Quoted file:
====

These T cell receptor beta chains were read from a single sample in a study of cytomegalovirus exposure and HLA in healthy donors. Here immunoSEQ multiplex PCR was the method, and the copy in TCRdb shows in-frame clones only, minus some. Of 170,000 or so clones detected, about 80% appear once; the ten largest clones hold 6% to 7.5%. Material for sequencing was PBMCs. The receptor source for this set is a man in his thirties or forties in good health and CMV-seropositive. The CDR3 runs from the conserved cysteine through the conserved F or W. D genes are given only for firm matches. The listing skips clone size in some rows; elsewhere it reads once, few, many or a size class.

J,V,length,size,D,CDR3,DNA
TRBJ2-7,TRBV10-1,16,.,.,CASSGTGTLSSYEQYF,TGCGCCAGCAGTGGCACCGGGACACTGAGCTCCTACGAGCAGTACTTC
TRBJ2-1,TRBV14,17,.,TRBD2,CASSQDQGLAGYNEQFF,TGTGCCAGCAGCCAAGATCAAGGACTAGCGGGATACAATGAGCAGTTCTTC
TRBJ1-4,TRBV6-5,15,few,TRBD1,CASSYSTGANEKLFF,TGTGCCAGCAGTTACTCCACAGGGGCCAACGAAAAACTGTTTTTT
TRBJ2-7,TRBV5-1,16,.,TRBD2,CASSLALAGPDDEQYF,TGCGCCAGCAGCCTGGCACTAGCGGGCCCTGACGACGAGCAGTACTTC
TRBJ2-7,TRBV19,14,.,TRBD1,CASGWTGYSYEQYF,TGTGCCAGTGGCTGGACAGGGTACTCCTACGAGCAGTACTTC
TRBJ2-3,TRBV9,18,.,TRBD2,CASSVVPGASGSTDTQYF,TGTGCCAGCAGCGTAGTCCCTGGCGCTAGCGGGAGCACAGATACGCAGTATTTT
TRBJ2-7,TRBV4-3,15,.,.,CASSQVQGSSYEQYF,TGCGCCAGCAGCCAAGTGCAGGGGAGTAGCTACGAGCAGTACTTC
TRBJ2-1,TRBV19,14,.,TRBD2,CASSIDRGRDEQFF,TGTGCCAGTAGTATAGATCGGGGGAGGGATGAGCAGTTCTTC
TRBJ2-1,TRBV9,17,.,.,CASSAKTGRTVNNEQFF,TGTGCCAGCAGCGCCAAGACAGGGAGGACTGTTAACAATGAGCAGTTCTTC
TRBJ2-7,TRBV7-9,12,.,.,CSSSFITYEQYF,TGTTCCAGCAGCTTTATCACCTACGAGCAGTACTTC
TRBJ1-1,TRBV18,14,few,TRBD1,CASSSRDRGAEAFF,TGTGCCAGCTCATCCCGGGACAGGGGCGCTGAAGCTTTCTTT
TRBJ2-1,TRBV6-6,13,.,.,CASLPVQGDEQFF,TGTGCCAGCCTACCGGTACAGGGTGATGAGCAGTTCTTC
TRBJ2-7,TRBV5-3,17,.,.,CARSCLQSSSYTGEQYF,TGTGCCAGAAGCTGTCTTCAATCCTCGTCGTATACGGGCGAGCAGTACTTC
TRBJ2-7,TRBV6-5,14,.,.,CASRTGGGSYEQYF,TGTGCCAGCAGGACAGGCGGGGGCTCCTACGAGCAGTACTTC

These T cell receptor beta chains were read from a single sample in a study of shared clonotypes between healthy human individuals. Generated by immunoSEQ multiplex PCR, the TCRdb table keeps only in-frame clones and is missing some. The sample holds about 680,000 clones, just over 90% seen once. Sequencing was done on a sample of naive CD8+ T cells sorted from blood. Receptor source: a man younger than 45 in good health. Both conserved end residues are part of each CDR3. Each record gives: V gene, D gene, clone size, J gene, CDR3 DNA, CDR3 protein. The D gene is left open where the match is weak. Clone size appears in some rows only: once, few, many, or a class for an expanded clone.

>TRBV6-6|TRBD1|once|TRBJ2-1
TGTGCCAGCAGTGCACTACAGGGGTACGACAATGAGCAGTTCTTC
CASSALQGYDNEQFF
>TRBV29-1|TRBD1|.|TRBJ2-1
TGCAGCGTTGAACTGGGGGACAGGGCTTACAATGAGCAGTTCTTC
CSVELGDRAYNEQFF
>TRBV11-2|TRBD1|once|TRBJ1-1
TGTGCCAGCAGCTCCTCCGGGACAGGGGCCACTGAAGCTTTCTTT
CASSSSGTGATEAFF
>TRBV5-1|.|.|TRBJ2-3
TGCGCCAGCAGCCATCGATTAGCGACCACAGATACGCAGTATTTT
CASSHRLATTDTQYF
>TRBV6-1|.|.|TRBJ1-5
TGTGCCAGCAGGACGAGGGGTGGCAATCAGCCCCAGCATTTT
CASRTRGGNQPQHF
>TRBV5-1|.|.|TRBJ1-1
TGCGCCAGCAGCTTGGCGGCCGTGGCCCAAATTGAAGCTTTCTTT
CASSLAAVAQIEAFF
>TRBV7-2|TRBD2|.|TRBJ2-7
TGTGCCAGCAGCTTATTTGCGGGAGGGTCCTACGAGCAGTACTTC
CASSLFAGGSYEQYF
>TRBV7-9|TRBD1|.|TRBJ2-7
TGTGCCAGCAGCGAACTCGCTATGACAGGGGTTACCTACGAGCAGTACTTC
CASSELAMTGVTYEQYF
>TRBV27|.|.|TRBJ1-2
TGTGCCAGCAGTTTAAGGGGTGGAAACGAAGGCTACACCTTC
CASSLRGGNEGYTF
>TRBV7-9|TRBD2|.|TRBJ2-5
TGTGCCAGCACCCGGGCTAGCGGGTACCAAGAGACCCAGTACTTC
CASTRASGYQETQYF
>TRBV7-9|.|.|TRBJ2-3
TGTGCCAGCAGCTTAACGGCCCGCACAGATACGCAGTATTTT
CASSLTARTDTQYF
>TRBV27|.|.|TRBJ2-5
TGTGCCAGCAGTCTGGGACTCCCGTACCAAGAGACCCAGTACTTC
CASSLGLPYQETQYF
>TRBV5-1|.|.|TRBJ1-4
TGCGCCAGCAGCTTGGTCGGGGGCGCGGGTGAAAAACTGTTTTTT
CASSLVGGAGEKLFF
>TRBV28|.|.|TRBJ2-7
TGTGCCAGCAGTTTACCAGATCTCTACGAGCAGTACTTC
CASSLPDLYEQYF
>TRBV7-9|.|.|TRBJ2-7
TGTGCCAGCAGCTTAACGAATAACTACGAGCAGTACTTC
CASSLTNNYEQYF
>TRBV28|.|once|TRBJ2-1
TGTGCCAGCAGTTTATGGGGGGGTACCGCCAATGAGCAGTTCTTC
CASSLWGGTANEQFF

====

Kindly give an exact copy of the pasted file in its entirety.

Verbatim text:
These T cell receptor beta chains were read from a single sample in a study of cytomegalovirus exposure and HLA in healthy donors. Here immunoSEQ multiplex PCR was the method, and the copy in TCRdb shows in-frame clones only, minus some. Of 170,000 or so clones detected, about 80% appear once; the ten largest clones hold 6% to 7.5%. Material for sequencing was PBMCs. The receptor source for this set is a man in his thirties or forties in good health and CMV-seropositive. The CDR3 runs from the conserved cysteine through the conserved F or W. D genes are given only for firm matches. The listing skips clone size in some rows; elsewhere it reads once, few, many or a size class.

J,V,length,size,D,CDR3,DNA
TRBJ2-7,TRBV10-1,16,.,.,CASSGTGTLSSYEQYF,TGCGCCAGCAGTGGCACCGGGACACTGAGCTCCTACGAGCAGTACTTC
TRBJ2-1,TRBV14,17,.,TRBD2,CASSQDQGLAGYNEQFF,TGTGCCAGCAGCCAAGATCAAGGACTAGCGGGATACAATGAGCAGTTCTTC
TRBJ1-4,TRBV6-5,15,few,TRBD1,CASSYSTGANEKLFF,TGTGCCAGCAGTTACTCCACAGGGGCCAACGAAAAACTGTTTTTT
TRBJ2-7,TRBV5-1,16,.,TRBD2,CASSLALAGPDDEQYF,TGCGCCAGCAGCCTGGCACTAGCGGGCCCTGACGACGAGCAGTACTTC
TRBJ2-7,TRBV19,14,.,TRBD1,CASGWTGYSYEQYF,TGTGCCAGTGGCTGGACAGGGTACTCCTACGAGCAGTACTTC
TRBJ2-3,TRBV9,18,.,TRBD2,CASSVVPGASGSTDTQYF,TGTGCCAGCAGCGTAGTCCCTGGCGCTAGCGGGAGCACAGATACGCAGTATTTT
TRBJ2-7,TRBV4-3,15,.,.,CASSQVQGSSYEQYF,TGCGCCAGCAGCCAAGTGCAGGGGAGTAGCTACGAGCAGTACTTC
TRBJ2-1,TRBV19,14,.,TRBD2,CASSIDRGRDEQFF,TGTGCCAGTAGTATAGATCGGGGGAGGGATGAGCAGTTCTTC
TRBJ2-1,TRBV9,17,.,.,CASSAKTGRTVNNEQFF,TGTGCCAGCAGCGCCAAGACAGGGAGGACTGTTAACAATGAGCAGTTCTTC
TRBJ2-7,TRBV7-9,12,.,.,CSSSFITYEQYF,TGTTCCAGCAGCTTTATCACCTACGAGCAGTACTTC
TRBJ1-1,TRBV18,14,few,TRBD1,CASSSRDRGAEAFF,TGTGCCAGCTCATCCCGGGACAGGGGCGCTGAAGCTTTCTTT
TRBJ2-1,TRBV6-6,13,.,.,CASLPVQGDEQFF,TGTGCCAGCCTACCGGTACAGGGTGATGAGCAGTTCTTC
TRBJ2-7,TRBV5-3,17,.,.,CARSCLQSSSYTGEQYF,TGTGCCAGAAGCTGTCTTCAATCCTCGTCGTATACGGGCGAGCAGTACTTC
TRBJ2-7,TRBV6-5,14,.,.,CASRTGGGSYEQYF,TGTGCCAGCAGGACAGGCGGGGGCTCCTACGAGCAGTACTTC

These T cell receptor beta chains were read from a single sample in a study of shared clonotypes between healthy human individuals. Generated by immunoSEQ multiplex PCR, the TCRdb table keeps only in-frame clones and is missing some. The sample holds about 680,000 clones, just over 90% seen once. Sequencing was done on a sample of naive CD8+ T cells sorted from blood. Receptor source: a man younger than 45 in good health. Both conserved end residues are part of each CDR3. Each record gives: V gene, D gene, clone size, J gene, CDR3 DNA, CDR3 protein. The D gene is left open where the match is weak. Clone size appears in some rows only: once, few, many, or a class for an expanded clone.

>TRBV6-6|TRBD1|once|TRBJ2-1
TGTGCCAGCAGTGCACTACAGGGGTACGACAATGAGCAGTTCTTC
CASSALQGYDNEQFF
>TRBV29-1|TRBD1|.|TRBJ2-1
TGCAGCGTTGAACTGGGGGACAGGGCTTACAATGAGCAGTTCTTC
CSVELGDRAYNEQFF
>TRBV11-2|TRBD1|once|TRBJ1-1
TGTGCCAGCAGCTCCTCCGGGACAGGGGCCACTGAAGCTTTCTTT
CASSSSGTGATEAFF
>TRBV5-1|.|.|TRBJ2-3
TGCGCCAGCAGCCATCGATTAGCGACCACAGATACGCAGTATTTT
CASSHRLATTDTQYF
>TRBV6-1|.|.|TRBJ1-5
TGTGCCAGCAGGACGAGGGGTGGCAATCAGCCCCAGCATTTT
CASRTRGGNQPQHF
>TRBV5-1|.|.|TRBJ1-1
TGCGCCAGCAGCTTGGCGGCCGTGGCCCAAATTGAAGCTTTCTTT
CASSLAAVAQIEAFF
>TRBV7-2|TRBD2|.|TRBJ2-7
TGTGCCAGCAGCTTATTTGCGGGAGGGTCCTACGAGCAGTACTTC
CASSLFAGGSYEQYF
>TRBV7-9|TRBD1|.|TRBJ2-7
TGTGCCAGCAGCGAACTCGCTATGACAGGGGTTACCTACGAGCAGTACTTC
CASSELAMTGVTYEQYF
>TRBV27|.|.|TRBJ1-2
TGTGCCAGCAGTTTAAGGGGTGGAAACGAAGGCTACACCTTC
CASSLRGGNEGYTF
>TRBV7-9|TRBD2|.|TRBJ2-5
TGTGCCAGCACCCGGGCTAGCGGGTACCAAGAGACCCAGTACTTC
CASTRASGYQETQYF
>TRBV7-9|.|.|TRBJ2-3
TGTGCCAGCAGCTTAACGGCCCGCACAGATACGCAGTATTTT
CASSLTARTDTQYF
>TRBV27|.|.|TRBJ2-5
TGTGCCAGCAGTCTGGGACTCCCGTACCAAGAGACCCAGTACTTC
CASSLGLPYQETQYF
>TRBV5-1|.|.|TRBJ1-4
TGCGCCAGCAGCTTGGTCGGGGGCGCGGGTGAAAAACTGTTTTTT
CASSLVGGAGEKLFF
>TRBV28|.|.|TRBJ2-7
TGTGCCAGCAGTTTACCAGATCTCTACGAGCAGTACTTC
CASSLPDLYEQYF
>TRBV7-9|.|.|TRBJ2-7
TGTGCCAGCAGCTTAACGAATAACTACGAGCAGTACTTC
CASSLTNNYEQYF
>TRBV28|.|once|TRBJ2-1
TGTGCCAGCAGTTTATGGGGGGGTACCGCCAATGAGCAGTTCTTC
CASSLWGGTANEQFF